In The New Republic, John McWhorter reviews Robert McCrum’s bass ackwards book, Globish: How the English Language Became the World’s Language.
But the central problem is that McCrum’s sense that English is somehow uniquely “direct” and “universal” and therefore well-suited to bestride the world is false. In two ways.
First of all, to the extent that McCrum is taking this from English being light on conjugation suffixes (in the present, just little third-person singular -s) and not having gender (no el sombrero for hat but la luna for moon as in Spanish), you can’t claim that this makes it easier for a language to be universal without looking at the fate of other languages. Russian started as a homely, unwritten Slavic dialect, but is currently spoken by 280 million people, speaking a vast array of indigenous languages natively. Yet Russian is murderously complex – three genders, verbs of pitiless complexity, assorted sounds that are tough to produce, squishy word order, unpredictable accent on words, and on and on. (Of those who have reviewed the book in big venues, I am aware of only TNR’s own Isaac Chotiner as touching on a comparison like the Russian one in his New Yorker review.)
Russians, too, are given to chauvinistic claims about their “great and mighty Russian language,” in which case one could posit that the complexity of the language makes it “mighty” as well as maximally clear. This would make, in the end, about as much sense as claiming that English has gotten around because it’s relatively easy to learn. Both English and Russian have spread the way they have because they were the languages that happened to be spoken by powers that happened to acquire vast amounts of territory.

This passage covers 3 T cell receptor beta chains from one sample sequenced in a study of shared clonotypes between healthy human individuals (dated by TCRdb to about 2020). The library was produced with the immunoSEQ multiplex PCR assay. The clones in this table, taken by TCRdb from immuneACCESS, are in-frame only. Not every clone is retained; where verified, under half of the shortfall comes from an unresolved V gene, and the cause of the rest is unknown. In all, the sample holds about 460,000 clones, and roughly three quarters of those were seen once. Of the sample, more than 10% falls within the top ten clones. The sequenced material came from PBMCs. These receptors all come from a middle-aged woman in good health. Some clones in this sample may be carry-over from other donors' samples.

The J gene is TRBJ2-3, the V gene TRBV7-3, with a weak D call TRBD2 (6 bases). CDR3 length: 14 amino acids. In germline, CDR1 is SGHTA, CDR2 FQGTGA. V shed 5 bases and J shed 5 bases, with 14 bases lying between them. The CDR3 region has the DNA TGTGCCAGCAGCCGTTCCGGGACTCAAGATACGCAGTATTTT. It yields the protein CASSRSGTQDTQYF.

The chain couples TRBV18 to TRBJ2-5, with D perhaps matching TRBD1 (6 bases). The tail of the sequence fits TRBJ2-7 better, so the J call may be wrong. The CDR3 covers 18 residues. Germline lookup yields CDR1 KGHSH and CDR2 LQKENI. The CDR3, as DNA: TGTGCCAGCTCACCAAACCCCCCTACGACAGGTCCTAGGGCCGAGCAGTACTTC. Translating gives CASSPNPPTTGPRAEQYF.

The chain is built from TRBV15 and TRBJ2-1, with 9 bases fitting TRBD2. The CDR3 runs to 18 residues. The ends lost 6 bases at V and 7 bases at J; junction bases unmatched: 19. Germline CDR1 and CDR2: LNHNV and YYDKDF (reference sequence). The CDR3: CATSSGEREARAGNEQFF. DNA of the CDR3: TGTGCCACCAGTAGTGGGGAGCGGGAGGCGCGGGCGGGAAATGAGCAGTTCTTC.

There is a discussion to be had as to why England (plus America) and Russia have had such lasting influence – but the reasons are about sociohistory and geography, not conjugation. We know this because if there were any meaningful linguistic argument, England and Russia would neatly cancel one another out. Arabs, too, might be perplexed to hear that a language has to be easy – “direct,” as McCrum often has it – to be a vehicle of empire. As anyone who has tried to master it will attest, Arabic is a tough one for foreigners. Yet the region is unrecorded that scoffed “We shall not use this Arabic tongue, as it be too difficult on the tongue to serve as a language of conquest!”
Then McCrum errs in a second way. He misses that to the extent that geopolitical dominance and linguistic structure can be correlated, it’s in that the dominance causes the grammatical simplification, not the other way around. This was even part of English’s history – when Scandinavian Vikings occupied England starting in the eighth century, they produced Old English in a stripped-down fashion just as many of us have produced French and Spanish in classrooms. There were so many of the Vikings that kids heard as much English of this kind as “real” Old English, and in a culture with little schooling or media, this “funny” English became the only English.
McCrum knows this – but misses that it upends his paradigm. The Vikings didn’t pick up English because it was enticingly “universal” – they made it easier by picking it up. To the extent that McCrum may suppose that it was this that kicked off English’s “accessible” phase, we return to Arabic and Russian – universal in their ways despite being un-Vikinged. Sanskrit, Cree, Tagalog and other complex languages also seem to have gotten around – the whole construct McCrum builds just doesn’t work.
Meanwhile, the world over, languages are on the easy side because they happen to have been imposed on a lot of adult foreigners. The lingua franca in Papua New Guinea, for example, is Indonesian, which delights the learner in having no gender, no conjugation, and no Chinese-type tones.
Unfortunately, McWhorter confuses Papua New Guinea, where Tok Pisin is the lingua franca, with West Papua (formerly West Irian), where Indonesian is the lingua franca. Otherwise, he’s right on target.
via Rainy Day